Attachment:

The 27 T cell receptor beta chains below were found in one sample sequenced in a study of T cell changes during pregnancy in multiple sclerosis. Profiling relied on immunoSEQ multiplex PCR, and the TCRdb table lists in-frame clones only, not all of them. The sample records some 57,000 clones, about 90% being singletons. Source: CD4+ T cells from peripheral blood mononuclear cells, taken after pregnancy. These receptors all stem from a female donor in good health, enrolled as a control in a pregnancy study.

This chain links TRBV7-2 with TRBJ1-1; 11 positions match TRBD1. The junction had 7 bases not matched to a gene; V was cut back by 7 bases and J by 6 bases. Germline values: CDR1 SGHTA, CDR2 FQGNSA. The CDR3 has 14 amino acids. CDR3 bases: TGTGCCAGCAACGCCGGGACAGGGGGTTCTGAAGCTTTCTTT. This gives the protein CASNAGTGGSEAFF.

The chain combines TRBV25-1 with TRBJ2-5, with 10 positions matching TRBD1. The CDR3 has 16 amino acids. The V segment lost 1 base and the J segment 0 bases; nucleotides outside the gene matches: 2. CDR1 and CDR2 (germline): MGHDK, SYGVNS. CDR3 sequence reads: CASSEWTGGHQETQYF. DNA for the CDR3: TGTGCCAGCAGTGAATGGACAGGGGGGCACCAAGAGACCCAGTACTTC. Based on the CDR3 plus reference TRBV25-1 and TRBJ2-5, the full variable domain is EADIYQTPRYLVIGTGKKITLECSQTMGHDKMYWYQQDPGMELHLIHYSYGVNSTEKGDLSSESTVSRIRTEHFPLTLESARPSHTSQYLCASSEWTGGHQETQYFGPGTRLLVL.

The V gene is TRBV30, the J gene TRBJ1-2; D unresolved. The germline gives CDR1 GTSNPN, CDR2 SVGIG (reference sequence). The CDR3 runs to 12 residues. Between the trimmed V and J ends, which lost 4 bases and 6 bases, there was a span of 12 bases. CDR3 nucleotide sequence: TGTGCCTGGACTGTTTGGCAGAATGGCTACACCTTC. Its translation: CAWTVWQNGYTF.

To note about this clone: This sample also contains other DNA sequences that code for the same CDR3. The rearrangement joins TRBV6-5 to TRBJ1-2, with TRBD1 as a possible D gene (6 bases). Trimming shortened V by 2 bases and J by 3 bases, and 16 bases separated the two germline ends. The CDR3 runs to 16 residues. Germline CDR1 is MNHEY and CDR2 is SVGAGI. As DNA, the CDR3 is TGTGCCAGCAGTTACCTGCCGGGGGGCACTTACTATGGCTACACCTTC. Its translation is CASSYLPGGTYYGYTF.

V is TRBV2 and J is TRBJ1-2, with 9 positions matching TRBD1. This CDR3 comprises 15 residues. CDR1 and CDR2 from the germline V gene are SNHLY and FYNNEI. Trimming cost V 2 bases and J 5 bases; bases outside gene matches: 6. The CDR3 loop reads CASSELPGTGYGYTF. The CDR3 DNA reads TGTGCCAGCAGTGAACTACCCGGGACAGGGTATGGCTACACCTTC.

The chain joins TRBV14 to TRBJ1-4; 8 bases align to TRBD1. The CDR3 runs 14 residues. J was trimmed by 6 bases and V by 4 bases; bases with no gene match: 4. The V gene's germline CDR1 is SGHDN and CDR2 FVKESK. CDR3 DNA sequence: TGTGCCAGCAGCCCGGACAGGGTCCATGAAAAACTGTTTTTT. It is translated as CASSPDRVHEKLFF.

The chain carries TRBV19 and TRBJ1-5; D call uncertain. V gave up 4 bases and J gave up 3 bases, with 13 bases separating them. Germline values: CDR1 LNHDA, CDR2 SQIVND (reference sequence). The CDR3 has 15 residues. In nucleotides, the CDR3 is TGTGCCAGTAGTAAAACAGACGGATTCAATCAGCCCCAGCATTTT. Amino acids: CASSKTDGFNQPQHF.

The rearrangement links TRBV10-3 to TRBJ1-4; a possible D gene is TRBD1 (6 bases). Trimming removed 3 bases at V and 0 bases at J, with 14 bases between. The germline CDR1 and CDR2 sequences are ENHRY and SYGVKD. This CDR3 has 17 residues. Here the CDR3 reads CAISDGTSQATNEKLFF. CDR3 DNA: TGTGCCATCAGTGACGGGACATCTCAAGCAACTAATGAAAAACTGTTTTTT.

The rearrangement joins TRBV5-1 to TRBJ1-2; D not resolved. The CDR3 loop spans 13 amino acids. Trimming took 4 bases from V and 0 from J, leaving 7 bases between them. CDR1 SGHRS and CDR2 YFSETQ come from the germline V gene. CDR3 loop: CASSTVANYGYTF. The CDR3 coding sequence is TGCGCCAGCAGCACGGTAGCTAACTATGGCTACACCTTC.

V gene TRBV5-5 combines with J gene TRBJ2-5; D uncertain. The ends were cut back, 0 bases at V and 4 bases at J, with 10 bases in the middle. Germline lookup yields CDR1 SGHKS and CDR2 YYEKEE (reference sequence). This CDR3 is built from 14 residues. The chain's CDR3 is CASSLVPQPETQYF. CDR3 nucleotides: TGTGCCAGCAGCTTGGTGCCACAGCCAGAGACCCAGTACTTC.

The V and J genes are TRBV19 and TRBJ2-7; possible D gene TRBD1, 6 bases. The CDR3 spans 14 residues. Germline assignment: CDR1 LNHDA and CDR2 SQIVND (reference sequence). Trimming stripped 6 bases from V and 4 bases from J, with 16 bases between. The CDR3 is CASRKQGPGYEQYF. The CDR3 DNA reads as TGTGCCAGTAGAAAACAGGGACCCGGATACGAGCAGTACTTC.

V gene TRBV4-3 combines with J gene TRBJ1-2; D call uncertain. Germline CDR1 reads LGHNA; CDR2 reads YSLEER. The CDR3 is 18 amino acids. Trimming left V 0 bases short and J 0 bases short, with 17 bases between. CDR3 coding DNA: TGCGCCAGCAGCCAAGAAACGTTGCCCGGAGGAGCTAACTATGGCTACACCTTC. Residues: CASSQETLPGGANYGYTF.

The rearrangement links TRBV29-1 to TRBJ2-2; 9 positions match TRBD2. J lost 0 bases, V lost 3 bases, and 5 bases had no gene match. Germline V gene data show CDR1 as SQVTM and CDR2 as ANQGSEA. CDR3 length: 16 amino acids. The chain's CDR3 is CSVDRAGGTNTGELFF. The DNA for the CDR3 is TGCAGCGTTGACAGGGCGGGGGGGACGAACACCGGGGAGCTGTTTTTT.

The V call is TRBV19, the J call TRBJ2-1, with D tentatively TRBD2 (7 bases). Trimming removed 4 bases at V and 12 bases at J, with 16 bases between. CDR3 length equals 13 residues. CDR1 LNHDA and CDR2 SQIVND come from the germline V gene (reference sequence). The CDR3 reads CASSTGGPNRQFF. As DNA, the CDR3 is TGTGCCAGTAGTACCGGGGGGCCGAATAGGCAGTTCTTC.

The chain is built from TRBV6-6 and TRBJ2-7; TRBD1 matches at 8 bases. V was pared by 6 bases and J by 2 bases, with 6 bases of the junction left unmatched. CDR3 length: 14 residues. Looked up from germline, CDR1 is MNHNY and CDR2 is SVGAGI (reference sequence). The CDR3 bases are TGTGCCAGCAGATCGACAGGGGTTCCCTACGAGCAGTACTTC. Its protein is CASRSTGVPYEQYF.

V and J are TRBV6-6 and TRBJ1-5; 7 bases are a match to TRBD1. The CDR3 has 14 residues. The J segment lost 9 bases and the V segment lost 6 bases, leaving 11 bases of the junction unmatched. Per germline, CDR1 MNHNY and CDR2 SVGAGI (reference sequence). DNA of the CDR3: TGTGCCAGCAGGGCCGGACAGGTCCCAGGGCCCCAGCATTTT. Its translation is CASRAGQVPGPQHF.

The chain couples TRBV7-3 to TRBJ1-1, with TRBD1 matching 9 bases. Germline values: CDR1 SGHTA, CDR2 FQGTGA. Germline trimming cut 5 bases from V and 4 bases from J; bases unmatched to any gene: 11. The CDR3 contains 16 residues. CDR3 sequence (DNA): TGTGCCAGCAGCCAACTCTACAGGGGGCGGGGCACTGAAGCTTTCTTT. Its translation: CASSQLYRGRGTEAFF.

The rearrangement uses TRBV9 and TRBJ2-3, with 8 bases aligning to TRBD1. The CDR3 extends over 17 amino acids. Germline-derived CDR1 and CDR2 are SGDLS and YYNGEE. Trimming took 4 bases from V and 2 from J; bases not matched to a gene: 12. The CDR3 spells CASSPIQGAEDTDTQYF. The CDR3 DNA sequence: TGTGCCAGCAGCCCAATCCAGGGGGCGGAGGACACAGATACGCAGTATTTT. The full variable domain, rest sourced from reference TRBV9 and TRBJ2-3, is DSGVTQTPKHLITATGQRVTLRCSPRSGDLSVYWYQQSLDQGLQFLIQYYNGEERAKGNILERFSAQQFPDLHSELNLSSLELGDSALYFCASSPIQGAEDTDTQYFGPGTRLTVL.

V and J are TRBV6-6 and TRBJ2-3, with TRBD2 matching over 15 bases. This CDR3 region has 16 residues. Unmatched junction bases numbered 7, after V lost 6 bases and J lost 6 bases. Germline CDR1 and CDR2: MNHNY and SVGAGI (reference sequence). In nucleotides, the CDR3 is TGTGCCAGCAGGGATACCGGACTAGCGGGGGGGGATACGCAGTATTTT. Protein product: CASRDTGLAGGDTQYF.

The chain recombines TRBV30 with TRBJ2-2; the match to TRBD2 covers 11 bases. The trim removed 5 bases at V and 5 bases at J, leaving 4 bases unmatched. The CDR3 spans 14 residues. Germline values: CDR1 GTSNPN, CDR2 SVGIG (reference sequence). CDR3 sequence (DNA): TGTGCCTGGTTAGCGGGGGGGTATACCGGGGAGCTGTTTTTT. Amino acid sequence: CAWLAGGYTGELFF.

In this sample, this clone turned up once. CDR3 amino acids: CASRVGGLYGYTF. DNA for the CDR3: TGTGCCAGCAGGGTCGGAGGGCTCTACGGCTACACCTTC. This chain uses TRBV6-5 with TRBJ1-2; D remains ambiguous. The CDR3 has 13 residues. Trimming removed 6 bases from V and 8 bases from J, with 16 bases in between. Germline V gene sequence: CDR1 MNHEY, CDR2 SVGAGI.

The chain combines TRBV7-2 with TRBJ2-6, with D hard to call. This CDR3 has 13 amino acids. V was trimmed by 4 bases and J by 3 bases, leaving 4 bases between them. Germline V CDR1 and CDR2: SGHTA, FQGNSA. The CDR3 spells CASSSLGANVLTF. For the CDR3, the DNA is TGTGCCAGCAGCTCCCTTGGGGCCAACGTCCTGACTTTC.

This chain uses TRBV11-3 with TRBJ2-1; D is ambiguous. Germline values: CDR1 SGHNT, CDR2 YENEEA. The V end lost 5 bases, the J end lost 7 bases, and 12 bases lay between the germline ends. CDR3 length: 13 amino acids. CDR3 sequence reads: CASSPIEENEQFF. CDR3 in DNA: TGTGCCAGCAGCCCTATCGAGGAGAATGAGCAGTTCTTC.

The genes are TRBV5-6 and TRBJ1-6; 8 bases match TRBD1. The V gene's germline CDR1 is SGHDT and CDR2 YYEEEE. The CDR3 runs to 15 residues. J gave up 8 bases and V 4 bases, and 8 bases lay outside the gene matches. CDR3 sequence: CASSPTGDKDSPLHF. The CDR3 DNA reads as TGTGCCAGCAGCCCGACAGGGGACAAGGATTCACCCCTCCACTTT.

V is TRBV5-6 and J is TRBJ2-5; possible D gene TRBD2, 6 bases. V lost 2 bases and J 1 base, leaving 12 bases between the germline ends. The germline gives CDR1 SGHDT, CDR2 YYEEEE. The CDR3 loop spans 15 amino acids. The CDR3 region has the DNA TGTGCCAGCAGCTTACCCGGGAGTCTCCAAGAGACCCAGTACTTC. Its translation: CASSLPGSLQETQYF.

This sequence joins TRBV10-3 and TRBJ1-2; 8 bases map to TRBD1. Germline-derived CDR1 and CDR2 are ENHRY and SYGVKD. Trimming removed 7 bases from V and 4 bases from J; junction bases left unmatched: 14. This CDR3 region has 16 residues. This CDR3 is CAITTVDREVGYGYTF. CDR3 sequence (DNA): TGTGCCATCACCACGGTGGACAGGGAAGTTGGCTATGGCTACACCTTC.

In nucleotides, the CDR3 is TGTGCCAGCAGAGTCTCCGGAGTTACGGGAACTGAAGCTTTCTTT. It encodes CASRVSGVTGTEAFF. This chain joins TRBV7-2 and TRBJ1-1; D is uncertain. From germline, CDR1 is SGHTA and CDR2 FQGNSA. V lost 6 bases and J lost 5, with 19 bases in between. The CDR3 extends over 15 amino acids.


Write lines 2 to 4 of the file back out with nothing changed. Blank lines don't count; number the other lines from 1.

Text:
This chain links TRBV7-2 with TRBJ1-1; 11 positions match TRBD1. The junction had 7 bases not matched to a gene; V was cut back by 7 bases and J by 6 bases. Germline values: CDR1 SGHTA, CDR2 FQGNSA. The CDR3 has 14 amino acids. CDR3 bases: TGTGCCAGCAACGCCGGGACAGGGGGTTCTGAAGCTTTCTTT. This gives the protein CASNAGTGGSEAFF.

The chain combines TRBV25-1 with TRBJ2-5, with 10 positions matching TRBD1. The CDR3 has 16 amino acids. The V segment lost 1 base and the J segment 0 bases; nucleotides outside the gene matches: 2. CDR1 and CDR2 (germline): MGHDK, SYGVNS. CDR3 sequence reads: CASSEWTGGHQETQYF. DNA for the CDR3: TGTGCCAGCAGTGAATGGACAGGGGGGCACCAAGAGACCCAGTACTTC. Based on the CDR3 plus reference TRBV25-1 and TRBJ2-5, the full variable domain is EADIYQTPRYLVIGTGKKITLECSQTMGHDKMYWYQQDPGMELHLIHYSYGVNSTEKGDLSSESTVSRIRTEHFPLTLESARPSHTSQYLCASSEWTGGHQETQYFGPGTRLLVL.

The V gene is TRBV30, the J gene TRBJ1-2; D unresolved. The germline gives CDR1 GTSNPN, CDR2 SVGIG (reference sequence). The CDR3 runs to 12 residues. Between the trimmed V and J ends, which lost 4 bases and 6 bases, there was a span of 12 bases. CDR3 nucleotide sequence: TGTGCCTGGACTGTTTGGCAGAATGGCTACACCTTC. Its translation: CAWTVWQNGYTF.